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News » Scoring makes a comeback in the NBA


Scoring makes a comeback in the NBA


Scoring makes a comeback in the NBA
A quarter of a century ago, the year LeBron James was born, a running joke was NBA officials could save a lot of time if they put 100 points on the board for both teams, placed four minutes on the clock and let them play it out.

Oh, how times have changed.

The league hasn't averaged 100 points since the 1994-95 season, when Tim Duncan was a sophomore at Wake Forest and Allen Iverson was a freshman at Georgetown.

Scoring, though, is making a comeback.

Is this the year NBA teams finally average 100 points a game?

"I'd love to see it," said Knicks coach Mike D'Antoni, who some give credit for igniting a renaissance. "I'd rather watch the old days than a grind-it-out game every night. We're closer to the balance of scoring and defense. To me, that game is more fun to watch."

For 38 consecutive seasons, NBA teams averaged more than 100 points. The all-time high was 122.0 points per team just over 40 years ago. The low point was a decade ago when the league average bottomed out at 91.6.

"In 1988, when I first got in the league, if you scored 105 points you were near the bottom of the league," said Thunder interim coach Scott Brooks. "You were a slow team."

Why did scoring fall off so dramatically? Why is scoring now making a comeback?

First a history lesson.

In the 1960s and 1970s, back when it was common for teams to average 110-plus points, it wasn't run-and-gun Basketball. Teams simply attempted more shots. A lot more shots.

Most NBA teams this season will average between 80 to 85 shots a game, which is up significantly from a decade ago. To provide some context, the 1960 NBA champion Boston Celtics averaged 120.

"Guys usually played four years of college and understood spacing and timing," said Minnesota coach Kevin McHale, who played in the 1980s. "Teams played with more flow. There were more transition baskets. There was a pace without a lot of coaching."

A new breed of coaches changed the NBA. They devised help defense for inferior players who struggled in man-to-man.

"Innovative coaches from the ABA like Hubie Brown and Larry Brown ran more sophisticated defenses," said Sam Smith, a longtime NBA writer for the Chicago Tribune who now works for bulls.com. "The game slowed. As a result it was allowed to get too physical.

"The NBA eventually admitted it was a mistake by celebrating the Bad Boy Pistons, who actually were scoring more than 100 points but setting a bad precedent. It reached the nadir with Pat Riley's Knicks and that awful New York/Houston Finals in 1994."

Other teams tried to copy the Pistons' and Knicks' success. Scoring plummeted, bottoming out a decade ago when Sacramento was the only team to average 100 points. The Kings barely made it, averaging 100.2.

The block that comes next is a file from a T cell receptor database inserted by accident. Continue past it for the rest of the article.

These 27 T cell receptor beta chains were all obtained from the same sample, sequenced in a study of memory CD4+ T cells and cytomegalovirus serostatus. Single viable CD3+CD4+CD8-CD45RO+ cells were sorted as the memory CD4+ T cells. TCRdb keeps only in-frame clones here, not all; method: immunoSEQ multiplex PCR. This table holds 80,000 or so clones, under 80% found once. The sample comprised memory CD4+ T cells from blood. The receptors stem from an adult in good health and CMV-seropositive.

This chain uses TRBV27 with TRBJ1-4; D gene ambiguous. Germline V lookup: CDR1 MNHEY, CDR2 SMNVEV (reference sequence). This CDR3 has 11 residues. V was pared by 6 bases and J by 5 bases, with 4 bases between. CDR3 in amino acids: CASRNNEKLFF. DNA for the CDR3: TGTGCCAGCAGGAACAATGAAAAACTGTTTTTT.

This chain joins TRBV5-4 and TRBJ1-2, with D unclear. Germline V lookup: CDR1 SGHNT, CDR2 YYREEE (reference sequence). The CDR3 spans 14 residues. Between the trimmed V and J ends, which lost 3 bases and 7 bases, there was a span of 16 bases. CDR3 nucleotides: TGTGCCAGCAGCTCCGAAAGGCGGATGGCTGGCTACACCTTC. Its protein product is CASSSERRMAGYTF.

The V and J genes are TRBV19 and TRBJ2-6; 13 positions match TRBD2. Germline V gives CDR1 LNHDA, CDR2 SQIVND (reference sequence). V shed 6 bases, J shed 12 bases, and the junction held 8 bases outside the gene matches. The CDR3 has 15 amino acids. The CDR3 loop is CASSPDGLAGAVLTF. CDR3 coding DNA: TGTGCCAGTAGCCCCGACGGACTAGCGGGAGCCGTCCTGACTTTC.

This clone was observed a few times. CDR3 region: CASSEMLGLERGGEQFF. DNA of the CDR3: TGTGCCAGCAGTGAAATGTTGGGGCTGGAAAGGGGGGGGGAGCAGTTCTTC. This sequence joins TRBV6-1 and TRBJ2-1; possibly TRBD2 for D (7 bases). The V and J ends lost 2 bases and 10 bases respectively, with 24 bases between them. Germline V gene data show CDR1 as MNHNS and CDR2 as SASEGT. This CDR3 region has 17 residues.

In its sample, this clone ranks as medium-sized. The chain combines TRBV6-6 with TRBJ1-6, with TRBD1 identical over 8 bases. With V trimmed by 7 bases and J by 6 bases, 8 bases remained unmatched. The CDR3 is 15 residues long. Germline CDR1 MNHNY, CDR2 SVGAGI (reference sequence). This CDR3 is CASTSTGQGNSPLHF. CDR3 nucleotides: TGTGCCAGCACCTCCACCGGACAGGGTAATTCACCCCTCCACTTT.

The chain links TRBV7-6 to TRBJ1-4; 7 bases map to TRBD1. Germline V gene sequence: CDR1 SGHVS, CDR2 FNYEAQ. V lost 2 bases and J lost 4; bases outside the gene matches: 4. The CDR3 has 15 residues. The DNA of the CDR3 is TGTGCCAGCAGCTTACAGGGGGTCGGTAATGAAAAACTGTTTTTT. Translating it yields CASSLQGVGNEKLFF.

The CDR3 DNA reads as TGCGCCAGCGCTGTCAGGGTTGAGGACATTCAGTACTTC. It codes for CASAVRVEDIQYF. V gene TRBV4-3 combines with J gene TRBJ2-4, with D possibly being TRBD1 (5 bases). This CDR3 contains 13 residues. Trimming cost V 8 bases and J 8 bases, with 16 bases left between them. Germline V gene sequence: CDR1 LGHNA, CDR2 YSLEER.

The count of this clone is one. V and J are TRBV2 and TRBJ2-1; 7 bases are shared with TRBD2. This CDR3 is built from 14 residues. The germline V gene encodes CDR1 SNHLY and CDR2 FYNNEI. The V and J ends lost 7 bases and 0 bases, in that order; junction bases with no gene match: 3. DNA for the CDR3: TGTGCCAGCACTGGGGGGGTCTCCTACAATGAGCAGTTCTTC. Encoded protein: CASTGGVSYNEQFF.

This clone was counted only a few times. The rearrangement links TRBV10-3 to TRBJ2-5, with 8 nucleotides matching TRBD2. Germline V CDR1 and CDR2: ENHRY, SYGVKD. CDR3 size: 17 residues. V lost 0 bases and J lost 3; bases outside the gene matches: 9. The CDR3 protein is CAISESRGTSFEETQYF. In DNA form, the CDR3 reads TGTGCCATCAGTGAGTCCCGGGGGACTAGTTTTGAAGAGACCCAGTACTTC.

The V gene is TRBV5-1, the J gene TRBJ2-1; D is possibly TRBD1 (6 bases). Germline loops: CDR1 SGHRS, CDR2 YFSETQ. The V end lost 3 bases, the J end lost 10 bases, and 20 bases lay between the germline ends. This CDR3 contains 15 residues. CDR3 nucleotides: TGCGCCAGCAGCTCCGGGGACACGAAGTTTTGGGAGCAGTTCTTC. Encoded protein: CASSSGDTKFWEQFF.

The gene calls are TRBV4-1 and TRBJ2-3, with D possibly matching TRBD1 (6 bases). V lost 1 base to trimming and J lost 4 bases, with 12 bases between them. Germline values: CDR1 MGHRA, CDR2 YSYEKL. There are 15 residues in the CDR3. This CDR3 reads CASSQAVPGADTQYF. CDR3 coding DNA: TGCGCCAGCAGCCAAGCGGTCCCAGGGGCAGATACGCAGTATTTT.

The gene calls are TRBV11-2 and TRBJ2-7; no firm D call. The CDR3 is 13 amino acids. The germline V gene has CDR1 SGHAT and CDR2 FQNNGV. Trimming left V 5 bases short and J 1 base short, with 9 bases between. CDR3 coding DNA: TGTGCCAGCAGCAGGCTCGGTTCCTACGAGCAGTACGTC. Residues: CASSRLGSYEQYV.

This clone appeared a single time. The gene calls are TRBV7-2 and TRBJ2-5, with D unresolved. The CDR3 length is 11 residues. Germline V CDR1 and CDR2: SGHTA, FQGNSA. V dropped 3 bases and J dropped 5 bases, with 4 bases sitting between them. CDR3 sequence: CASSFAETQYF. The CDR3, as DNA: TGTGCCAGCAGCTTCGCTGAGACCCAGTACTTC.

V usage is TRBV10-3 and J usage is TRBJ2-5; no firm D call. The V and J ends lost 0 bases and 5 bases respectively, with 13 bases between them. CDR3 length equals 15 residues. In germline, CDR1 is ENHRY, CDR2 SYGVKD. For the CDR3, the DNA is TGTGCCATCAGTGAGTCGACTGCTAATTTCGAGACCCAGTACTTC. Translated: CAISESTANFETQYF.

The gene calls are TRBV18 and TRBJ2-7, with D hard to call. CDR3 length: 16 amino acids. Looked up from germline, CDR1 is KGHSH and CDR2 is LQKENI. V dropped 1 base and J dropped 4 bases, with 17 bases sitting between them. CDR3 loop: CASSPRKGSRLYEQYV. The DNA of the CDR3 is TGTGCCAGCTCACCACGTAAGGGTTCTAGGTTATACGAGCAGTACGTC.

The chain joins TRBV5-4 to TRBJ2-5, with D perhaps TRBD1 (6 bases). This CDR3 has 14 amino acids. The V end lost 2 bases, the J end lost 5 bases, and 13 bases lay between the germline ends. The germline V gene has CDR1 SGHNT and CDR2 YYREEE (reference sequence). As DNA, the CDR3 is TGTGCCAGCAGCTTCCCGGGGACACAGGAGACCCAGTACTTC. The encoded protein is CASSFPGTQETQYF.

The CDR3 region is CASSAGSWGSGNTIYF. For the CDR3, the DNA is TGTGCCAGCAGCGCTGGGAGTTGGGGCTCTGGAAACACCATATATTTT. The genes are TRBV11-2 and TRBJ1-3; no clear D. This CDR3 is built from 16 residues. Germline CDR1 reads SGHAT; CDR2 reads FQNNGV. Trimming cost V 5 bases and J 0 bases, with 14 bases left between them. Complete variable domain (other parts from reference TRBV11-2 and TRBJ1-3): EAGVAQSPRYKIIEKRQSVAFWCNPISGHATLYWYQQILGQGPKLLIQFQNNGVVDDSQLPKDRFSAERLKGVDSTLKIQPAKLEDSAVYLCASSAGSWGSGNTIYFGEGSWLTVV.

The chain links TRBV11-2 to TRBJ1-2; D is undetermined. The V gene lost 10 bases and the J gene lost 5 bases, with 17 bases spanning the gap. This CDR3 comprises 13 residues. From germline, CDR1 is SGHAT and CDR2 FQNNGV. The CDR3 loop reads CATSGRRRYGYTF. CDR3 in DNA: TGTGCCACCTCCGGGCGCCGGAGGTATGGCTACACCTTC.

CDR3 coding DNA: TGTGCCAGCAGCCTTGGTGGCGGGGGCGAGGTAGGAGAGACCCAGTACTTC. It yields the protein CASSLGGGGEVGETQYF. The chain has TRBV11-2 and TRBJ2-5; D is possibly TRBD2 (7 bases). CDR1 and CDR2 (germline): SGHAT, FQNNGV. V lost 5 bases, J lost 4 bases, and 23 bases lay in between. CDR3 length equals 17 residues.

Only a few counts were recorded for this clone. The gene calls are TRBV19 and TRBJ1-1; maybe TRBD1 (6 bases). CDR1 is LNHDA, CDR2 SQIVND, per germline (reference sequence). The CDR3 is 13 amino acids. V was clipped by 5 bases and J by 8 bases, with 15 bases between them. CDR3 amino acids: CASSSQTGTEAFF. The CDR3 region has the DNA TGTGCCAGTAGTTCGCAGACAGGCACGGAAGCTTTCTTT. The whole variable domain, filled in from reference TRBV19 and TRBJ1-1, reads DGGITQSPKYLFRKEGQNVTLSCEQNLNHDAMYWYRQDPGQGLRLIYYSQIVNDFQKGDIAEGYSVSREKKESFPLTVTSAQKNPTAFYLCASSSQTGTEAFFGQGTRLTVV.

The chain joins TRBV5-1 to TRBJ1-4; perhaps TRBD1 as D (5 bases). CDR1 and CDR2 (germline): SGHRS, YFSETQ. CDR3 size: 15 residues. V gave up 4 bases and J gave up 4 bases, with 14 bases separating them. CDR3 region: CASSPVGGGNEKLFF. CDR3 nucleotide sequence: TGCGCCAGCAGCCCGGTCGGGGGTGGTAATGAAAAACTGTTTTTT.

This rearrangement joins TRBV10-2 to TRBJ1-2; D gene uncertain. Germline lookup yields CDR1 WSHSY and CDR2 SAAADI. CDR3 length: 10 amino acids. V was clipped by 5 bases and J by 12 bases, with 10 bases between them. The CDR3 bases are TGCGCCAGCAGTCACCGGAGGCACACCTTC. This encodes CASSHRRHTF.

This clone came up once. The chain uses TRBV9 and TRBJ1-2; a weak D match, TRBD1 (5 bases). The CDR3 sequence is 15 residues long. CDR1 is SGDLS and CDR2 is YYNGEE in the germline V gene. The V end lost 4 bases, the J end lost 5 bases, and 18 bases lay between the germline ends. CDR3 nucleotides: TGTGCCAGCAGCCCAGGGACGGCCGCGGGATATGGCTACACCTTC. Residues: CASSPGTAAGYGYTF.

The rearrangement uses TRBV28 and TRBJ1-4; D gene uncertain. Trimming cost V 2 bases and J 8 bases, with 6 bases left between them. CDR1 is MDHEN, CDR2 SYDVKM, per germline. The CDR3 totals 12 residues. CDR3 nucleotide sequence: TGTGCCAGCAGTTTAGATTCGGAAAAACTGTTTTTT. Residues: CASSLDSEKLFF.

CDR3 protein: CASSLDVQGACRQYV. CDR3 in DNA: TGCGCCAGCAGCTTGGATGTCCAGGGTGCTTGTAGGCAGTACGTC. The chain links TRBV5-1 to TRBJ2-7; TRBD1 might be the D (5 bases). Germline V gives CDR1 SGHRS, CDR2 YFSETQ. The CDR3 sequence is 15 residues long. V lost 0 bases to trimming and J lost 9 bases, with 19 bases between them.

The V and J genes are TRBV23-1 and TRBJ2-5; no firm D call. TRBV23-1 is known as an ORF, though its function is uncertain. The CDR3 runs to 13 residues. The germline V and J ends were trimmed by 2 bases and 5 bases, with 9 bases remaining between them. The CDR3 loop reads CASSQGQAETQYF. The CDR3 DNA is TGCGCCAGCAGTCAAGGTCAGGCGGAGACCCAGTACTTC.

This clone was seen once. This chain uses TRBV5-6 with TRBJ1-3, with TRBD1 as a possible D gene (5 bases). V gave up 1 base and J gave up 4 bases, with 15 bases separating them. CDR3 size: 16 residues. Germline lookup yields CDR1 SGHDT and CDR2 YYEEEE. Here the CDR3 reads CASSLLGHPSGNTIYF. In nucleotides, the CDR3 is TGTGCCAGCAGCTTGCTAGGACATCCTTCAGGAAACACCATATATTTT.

NBA officials cringed.

In 2001, the NBA scrapped the illegal defense rule. Zone defenses were allowed. When it didn't have the desired effect, four years later league officials announced referees would whistle defenders who hand-checked an offensive player above the free-throw line.

"The way they're now calling the game now it opens the floor more," Brooks said. "The game is more free flowing. There's not as much grabbing and wrestling. It was becoming physical to a dangerous point."

Free throws increased. The court opened up. Quick guards had more room to operate. Scoring increased.

Thirteen teams, nearly half of the league, averaged 100 points last season. Only 10 teams are at the century mark this season, but 18 are averaging 98.0 or more. And scoring usually increases the second half of the season.

While rule changes handed the game back to electrifying, athletic guards, others say the European invasion also played a key role.

Plodding centers are almost extinct. Seven-footers like Dirk Nowitzki in Dallas and Pau Gasol with the Lakers are more comfortable shooting 15-foot jump shots than using back-to-the-basket power moves. It has opened the court.

"A lot of Europeans learned how to play outside," said Utah coach Jerry Sloan. "They weren't just stuck in the middle where you said, 'OK, you're a center. Don't get out of the paint.' Now if you're 7 feet you need to play outside to be effective."

Centers no longer are among the league scoring leaders. Many feel that's a good thing. There's a reason ESPN shows fast breaks, 3-pointers and dunks. That's what fans crave. The old saying 'defense wins championships' has merit. But that argument loses steam when you realize:

The Bill Russell-era Celtics won 11 titles in 13 seasons and led the league in field-goal attempts seven straight years, all championship seasons.

Magic Johnson's "Showtime Lakers" and Larry Bird's Celtics combined for eight NBA titles in the 1980s. Both teams were always near the top in scoring.

Oklahoma City's buzzer-beating 122-121 win over Golden State last week was viewed as a shootout. Years ago that type of final score was common.

"I call it the 'Steve Nash Effect' when Phoenix first started it," said Thunder guard Earl Watson. "More and more teams are going small and are playing fast. You even see San Antonio doing it some. That's amazing. It's fun to watch."


Author: Fox Sports
Author's Website: http://www.foxsports.com
Added: January 28, 2009

 

 
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